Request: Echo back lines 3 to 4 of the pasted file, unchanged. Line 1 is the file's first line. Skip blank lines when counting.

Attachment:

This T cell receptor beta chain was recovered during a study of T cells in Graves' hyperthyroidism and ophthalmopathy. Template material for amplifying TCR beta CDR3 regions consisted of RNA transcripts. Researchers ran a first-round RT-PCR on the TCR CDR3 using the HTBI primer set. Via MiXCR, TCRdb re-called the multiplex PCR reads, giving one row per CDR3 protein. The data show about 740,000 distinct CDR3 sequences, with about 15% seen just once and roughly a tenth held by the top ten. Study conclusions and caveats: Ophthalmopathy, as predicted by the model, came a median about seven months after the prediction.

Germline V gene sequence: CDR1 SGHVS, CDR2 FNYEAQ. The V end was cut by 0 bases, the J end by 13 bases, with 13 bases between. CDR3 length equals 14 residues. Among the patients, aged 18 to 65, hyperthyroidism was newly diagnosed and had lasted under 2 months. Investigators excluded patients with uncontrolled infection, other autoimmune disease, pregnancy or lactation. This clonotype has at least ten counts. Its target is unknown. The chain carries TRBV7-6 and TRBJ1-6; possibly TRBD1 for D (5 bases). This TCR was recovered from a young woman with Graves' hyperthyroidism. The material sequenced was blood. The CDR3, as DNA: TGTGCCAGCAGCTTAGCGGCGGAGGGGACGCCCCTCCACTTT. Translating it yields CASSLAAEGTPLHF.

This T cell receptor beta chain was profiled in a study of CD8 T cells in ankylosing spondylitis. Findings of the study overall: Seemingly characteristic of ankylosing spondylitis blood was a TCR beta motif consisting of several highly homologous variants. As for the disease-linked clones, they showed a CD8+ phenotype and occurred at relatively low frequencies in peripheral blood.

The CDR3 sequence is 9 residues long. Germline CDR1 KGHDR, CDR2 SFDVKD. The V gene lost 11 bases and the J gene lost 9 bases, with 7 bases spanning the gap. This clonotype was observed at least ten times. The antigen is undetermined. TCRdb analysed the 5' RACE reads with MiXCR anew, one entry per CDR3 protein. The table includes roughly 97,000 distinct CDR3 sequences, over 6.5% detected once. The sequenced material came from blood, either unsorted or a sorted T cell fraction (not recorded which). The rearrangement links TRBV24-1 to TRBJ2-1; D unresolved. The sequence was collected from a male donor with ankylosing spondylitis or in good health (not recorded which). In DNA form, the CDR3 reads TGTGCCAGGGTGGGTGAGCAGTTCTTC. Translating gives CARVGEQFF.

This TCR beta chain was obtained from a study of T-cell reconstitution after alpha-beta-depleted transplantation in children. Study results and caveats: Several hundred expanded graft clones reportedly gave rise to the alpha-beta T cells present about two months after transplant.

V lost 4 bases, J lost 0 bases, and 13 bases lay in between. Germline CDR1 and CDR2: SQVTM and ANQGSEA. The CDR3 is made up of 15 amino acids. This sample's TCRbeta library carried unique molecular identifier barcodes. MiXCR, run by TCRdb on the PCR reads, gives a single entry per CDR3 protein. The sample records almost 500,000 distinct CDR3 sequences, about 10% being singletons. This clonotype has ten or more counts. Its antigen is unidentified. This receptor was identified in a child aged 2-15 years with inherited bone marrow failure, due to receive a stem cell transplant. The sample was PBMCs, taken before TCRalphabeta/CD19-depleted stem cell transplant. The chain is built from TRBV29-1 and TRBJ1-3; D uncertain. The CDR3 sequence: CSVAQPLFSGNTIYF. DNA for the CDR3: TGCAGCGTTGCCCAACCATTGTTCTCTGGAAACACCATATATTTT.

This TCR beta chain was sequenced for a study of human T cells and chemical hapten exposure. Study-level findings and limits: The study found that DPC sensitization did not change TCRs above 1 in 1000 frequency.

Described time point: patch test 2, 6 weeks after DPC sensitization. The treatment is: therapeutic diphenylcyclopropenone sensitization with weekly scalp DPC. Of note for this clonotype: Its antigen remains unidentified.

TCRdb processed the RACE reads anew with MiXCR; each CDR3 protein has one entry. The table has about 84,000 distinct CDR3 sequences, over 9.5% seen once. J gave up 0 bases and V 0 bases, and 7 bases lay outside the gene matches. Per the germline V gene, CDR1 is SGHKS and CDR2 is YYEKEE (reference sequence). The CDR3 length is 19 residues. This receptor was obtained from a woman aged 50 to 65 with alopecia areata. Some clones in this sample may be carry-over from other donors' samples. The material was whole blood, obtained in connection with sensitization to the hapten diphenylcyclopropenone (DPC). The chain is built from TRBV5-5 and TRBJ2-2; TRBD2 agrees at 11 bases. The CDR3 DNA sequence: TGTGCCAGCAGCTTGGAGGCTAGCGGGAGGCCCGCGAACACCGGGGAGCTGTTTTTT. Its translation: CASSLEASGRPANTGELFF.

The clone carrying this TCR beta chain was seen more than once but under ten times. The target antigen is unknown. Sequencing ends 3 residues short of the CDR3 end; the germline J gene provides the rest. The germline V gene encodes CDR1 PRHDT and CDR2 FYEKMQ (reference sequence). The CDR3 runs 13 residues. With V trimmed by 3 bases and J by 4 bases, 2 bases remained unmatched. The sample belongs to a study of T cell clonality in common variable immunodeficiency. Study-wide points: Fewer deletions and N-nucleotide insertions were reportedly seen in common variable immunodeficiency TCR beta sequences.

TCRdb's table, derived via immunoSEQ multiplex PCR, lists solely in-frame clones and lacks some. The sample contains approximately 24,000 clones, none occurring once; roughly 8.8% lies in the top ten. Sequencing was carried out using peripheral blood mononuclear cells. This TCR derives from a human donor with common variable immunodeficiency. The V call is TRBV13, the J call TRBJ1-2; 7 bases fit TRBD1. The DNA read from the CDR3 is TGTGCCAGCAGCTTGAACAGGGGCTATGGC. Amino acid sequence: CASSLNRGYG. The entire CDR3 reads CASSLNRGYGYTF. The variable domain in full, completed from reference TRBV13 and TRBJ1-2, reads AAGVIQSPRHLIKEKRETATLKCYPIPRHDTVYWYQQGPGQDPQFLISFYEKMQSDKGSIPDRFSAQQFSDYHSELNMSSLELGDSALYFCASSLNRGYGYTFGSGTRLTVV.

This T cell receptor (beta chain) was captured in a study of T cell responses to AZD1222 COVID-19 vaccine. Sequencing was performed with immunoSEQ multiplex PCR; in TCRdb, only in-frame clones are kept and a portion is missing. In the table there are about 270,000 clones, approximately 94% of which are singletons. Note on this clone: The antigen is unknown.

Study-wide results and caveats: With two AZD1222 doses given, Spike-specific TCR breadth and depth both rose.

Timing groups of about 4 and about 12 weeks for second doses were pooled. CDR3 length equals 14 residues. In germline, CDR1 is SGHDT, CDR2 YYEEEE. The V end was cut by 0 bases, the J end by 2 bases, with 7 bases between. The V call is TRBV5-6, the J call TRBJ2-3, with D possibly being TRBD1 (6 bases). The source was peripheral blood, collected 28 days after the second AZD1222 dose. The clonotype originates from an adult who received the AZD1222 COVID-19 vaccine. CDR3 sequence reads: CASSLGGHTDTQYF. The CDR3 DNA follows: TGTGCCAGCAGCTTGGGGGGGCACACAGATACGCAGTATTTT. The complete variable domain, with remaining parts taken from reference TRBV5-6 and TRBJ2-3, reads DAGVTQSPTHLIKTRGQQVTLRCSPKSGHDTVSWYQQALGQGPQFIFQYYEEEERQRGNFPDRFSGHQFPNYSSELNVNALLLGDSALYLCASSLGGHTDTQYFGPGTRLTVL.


This T cell receptor beta chain was profiled in a study of CD8 T cells in ankylosing spondylitis. Findings of the study overall: Seemingly characteristic of ankylosing spondylitis blood was a TCR beta motif consisting of several highly homologous variants. As for the disease-linked clones, they showed a CD8+ phenotype and occurred at relatively low frequencies in peripheral blood.

The CDR3 sequence is 9 residues long. Germline CDR1 KGHDR, CDR2 SFDVKD. The V gene lost 11 bases and the J gene lost 9 bases, with 7 bases spanning the gap. This clonotype was observed at least ten times. The antigen is undetermined. TCRdb analysed the 5' RACE reads with MiXCR anew, one entry per CDR3 protein. The table includes roughly 97,000 distinct CDR3 sequences, over 6.5% detected once. The sequenced material came from blood, either unsorted or a sorted T cell fraction (not recorded which). The rearrangement links TRBV24-1 to TRBJ2-1; D unresolved. The sequence was collected from a male donor with ankylosing spondylitis or in good health (not recorded which). In DNA form, the CDR3 reads TGTGCCAGGGTGGGTGAGCAGTTCTTC. Translating gives CARVGEQFF.